What is the current sea surface temperature? Is it cold, cool, or warm for a swim, surf, or dive in the ocean?
The average seawater temperature worldwide varies throughout the decades, but it is generally around 63 °F (17 °C).
Various factors influence the five oceans' temperatures, including ocean currents, depth, and latitude.
Near the equator, the water is generally warmer, while at higher latitudes, the water is colder.
In addition, deeper water tends to be colder than shallower water.
Nevertheless, ocean currents play a significant role in determining seawater temperatures. They have a regulatory effect.
Warm ocean currents, such as the Gulf Stream in the North Atlantic, can bring warmer water to cooler regions, while cold ocean currents, such as the Labrador Current, can bring cooler water to warmer regions.
So, what is the ocean temperature near you?
Click on the following map and check the seawater surface temperature in any location worldwide.
The Role of Currents in World Seawater Temperature
But can massive movements of water change out-of-time temperatures locally? They surely can.
"In areas where there is a strong surface current flowing past the coast, the surface water is continually replenished by water from somewhere else, giving it little chance to warm up or cool down with the seasons," Tony Butt and Paul Russell explain the book "Surf Science."
"The water brought by the current may originate from somewhere where the temperature is completely different, giving the coastal waters a totally uncharacteristic temperature for their position."
For example, in Southern Africa, the huge Benguela current flows right next to the west coast, bringing freezing cold water from the Antarctic, even in summer.
Here, especially during strong upwelling events, the water can be colder in summer than in winter.
"The second reason for apparently illogical water temperature behavior is the phenomenon of coastal upwelling, which affects western sides of continents such as Southern Africa and South America," add the authors.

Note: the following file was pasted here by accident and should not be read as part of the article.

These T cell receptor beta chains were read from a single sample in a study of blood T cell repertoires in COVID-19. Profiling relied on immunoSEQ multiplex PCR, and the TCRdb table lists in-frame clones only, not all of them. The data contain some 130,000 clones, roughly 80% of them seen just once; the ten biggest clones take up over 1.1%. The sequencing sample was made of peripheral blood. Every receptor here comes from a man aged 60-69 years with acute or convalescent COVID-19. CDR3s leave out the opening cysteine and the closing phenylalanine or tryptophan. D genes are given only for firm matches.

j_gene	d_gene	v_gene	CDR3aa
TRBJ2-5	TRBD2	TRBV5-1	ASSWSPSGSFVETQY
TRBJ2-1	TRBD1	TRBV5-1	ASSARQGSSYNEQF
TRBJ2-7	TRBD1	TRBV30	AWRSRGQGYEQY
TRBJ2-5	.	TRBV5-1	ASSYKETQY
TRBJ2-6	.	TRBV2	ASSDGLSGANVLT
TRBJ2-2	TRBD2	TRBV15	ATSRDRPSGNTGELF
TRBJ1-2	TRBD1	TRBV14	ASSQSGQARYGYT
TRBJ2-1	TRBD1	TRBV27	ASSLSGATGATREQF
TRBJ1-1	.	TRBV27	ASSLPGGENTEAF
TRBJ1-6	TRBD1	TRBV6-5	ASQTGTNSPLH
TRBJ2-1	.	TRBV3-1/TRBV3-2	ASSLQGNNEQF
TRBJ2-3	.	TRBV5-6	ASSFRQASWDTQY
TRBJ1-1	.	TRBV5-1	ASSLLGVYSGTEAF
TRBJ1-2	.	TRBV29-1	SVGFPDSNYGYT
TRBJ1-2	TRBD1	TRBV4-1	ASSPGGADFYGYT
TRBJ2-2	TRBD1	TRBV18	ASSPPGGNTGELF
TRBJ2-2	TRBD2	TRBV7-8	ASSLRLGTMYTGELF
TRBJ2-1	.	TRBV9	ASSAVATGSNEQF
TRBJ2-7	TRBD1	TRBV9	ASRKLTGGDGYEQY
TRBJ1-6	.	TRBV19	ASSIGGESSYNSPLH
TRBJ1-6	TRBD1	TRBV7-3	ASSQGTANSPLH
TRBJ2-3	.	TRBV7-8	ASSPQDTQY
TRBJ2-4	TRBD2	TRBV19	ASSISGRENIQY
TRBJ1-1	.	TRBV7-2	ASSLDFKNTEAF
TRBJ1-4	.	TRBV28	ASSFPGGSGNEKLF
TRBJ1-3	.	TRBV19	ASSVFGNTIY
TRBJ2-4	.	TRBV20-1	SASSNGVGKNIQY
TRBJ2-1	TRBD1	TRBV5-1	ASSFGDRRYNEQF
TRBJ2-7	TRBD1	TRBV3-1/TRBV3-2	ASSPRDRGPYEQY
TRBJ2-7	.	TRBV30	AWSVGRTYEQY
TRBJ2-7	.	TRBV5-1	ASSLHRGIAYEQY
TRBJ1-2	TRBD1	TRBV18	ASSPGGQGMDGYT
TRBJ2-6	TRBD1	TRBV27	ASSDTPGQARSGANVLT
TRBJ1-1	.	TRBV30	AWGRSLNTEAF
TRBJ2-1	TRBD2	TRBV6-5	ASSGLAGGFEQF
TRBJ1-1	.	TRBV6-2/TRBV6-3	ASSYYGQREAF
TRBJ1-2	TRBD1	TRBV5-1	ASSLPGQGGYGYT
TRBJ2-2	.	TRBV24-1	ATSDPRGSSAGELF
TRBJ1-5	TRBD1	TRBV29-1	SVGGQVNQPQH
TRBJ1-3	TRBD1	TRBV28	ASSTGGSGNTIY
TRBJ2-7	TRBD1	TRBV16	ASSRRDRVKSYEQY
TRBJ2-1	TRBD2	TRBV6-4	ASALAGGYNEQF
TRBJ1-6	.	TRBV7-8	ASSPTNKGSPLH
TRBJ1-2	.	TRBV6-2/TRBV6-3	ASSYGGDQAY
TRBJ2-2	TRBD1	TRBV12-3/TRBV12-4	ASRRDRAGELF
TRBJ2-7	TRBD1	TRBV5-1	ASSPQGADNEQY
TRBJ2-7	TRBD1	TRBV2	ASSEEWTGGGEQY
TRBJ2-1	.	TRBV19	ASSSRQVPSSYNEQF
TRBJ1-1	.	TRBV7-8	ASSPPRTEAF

"Here, the trade winds, aided by the Coriolis force, continually blow the surface water away from the coast, allowing cold water from underneath to rise up to the surface."
"This, along with the surface current, ensures that the surface water is constantly replenished, making it even colder and more resistant to seasonal changes."
"In the coastal deserts of Namibia and western South Africa, it is not uncommon to find water temperatures of 51 °F (11 °C), with land temperatures soaring above 104 °F (40 °C) at the same time."
However, places well away from the reach of ocean currents, like Belgium, the Netherlands, and Germany, are like stagnant pools, where the temperature goes up and down fast and with the seasons.
The ocean temperature can also vary seasonally in both hemispheres, especially in temperate regions.
In the summer, they tend to be warmer, while in the winter, they tend to be colder.
The temperature of seawater is also affected by climate change.
As global temperatures rise, the sea temperature is also increasing, with significant impacts on marine ecosystems and the global climate system.
Average World Ocean Water Temperatures: Highs and Lows